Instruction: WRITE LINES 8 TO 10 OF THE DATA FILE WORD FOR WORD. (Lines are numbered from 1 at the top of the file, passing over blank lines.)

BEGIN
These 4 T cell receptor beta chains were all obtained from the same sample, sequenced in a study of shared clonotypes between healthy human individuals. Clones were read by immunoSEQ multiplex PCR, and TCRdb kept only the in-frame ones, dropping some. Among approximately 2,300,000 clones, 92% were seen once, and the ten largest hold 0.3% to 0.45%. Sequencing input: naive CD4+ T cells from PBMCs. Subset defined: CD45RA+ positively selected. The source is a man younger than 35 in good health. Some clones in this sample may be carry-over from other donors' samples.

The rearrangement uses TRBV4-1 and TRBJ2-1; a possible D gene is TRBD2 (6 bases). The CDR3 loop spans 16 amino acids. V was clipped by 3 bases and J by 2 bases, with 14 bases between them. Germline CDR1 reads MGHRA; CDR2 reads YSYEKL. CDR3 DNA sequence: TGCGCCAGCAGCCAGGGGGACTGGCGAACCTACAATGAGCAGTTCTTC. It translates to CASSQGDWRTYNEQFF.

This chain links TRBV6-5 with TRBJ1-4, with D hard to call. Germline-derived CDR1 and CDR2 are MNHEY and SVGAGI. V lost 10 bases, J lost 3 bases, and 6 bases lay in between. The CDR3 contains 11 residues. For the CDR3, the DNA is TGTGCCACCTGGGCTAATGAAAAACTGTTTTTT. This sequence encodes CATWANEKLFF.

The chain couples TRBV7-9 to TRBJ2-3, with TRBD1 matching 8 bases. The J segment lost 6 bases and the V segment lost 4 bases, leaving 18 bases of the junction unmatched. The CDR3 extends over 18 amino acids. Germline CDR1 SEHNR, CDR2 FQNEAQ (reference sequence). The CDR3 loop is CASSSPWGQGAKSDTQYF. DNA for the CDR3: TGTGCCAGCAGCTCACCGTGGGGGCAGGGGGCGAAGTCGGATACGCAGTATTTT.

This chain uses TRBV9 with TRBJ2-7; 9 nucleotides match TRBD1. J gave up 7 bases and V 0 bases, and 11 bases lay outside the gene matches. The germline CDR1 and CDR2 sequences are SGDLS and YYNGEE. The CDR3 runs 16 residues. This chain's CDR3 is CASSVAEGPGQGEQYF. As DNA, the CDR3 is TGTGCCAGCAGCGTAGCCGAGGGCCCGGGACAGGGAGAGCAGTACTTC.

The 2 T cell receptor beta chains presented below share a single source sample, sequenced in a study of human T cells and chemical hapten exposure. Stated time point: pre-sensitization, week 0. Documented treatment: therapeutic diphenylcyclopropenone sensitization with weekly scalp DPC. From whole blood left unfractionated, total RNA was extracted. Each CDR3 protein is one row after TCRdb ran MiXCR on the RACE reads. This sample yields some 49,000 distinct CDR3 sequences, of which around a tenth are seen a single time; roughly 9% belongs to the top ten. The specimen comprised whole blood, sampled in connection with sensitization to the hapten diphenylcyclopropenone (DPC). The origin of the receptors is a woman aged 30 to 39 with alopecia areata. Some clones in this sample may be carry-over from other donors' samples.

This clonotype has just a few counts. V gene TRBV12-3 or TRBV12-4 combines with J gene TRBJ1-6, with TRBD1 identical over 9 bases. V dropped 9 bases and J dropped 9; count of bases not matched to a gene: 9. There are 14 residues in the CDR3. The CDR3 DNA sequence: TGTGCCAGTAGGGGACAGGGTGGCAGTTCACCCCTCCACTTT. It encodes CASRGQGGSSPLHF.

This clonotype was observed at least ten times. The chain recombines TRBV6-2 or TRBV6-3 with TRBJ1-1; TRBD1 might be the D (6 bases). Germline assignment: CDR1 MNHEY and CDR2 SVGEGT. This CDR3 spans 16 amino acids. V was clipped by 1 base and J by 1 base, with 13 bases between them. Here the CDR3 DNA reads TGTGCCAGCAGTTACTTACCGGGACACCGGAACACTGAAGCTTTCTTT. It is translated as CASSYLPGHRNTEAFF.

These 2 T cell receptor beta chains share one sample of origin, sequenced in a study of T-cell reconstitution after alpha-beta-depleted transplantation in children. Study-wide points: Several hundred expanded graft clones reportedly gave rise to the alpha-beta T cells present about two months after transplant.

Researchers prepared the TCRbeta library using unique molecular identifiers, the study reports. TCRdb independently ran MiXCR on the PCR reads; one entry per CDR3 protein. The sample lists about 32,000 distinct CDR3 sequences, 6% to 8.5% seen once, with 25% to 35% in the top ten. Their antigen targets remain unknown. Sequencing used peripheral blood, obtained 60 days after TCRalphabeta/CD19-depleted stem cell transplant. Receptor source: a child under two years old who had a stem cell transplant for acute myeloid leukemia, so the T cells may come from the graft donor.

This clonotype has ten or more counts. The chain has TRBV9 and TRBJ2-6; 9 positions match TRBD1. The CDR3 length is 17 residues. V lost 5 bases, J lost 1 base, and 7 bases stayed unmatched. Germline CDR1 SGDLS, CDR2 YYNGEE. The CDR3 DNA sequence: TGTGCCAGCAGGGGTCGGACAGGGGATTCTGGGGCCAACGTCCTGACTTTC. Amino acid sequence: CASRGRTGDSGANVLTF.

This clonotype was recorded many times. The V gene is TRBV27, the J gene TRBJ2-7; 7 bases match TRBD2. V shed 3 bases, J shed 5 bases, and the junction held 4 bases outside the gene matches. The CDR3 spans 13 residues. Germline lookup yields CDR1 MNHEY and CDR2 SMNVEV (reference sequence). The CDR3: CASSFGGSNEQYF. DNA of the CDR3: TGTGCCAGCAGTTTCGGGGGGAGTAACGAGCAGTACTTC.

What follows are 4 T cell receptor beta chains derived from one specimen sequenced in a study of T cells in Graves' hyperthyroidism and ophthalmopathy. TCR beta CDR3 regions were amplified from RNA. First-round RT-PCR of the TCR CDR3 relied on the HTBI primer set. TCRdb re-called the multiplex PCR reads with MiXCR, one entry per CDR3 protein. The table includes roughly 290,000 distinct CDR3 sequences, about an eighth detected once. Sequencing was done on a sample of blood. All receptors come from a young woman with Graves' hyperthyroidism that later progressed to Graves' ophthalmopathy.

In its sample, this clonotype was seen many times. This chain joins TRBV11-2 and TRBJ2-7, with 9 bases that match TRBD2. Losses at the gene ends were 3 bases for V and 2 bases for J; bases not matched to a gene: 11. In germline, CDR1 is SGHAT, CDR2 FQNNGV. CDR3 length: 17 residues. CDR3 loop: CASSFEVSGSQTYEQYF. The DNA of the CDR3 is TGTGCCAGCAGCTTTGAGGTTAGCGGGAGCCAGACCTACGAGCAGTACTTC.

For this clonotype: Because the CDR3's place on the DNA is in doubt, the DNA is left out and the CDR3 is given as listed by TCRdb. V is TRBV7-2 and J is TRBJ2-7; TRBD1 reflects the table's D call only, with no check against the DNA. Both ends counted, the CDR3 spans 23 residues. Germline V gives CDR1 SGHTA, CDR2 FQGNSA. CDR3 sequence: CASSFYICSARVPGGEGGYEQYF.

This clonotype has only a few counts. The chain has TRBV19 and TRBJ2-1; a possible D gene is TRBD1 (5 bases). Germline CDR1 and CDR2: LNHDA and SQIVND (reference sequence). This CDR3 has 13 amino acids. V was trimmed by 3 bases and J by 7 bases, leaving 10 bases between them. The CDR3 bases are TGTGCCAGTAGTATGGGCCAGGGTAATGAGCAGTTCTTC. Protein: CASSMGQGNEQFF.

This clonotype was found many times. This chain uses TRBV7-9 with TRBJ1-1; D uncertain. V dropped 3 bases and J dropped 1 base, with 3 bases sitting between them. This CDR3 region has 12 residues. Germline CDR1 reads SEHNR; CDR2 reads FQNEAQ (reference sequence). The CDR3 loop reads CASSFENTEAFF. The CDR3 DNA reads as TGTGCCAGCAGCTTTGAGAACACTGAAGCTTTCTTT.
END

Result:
This clonotype was observed at least ten times. The chain recombines TRBV6-2 or TRBV6-3 with TRBJ1-1; TRBD1 might be the D (6 bases). Germline assignment: CDR1 MNHEY and CDR2 SVGEGT. This CDR3 spans 16 amino acids. V was clipped by 1 base and J by 1 base, with 13 bases between them. Here the CDR3 DNA reads TGTGCCAGCAGTTACTTACCGGGACACCGGAACACTGAAGCTTTCTTT. It is translated as CASSYLPGHRNTEAFF.

These 2 T cell receptor beta chains share one sample of origin, sequenced in a study of T-cell reconstitution after alpha-beta-depleted transplantation in children. Study-wide points: Several hundred expanded graft clones reportedly gave rise to the alpha-beta T cells present about two months after transplant.

Researchers prepared the TCRbeta library using unique molecular identifiers, the study reports. TCRdb independently ran MiXCR on the PCR reads; one entry per CDR3 protein. The sample lists about 32,000 distinct CDR3 sequences, 6% to 8.5% seen once, with 25% to 35% in the top ten. Their antigen targets remain unknown. Sequencing used peripheral blood, obtained 60 days after TCRalphabeta/CD19-depleted stem cell transplant. Receptor source: a child under two years old who had a stem cell transplant for acute myeloid leukemia, so the T cells may come from the graft donor.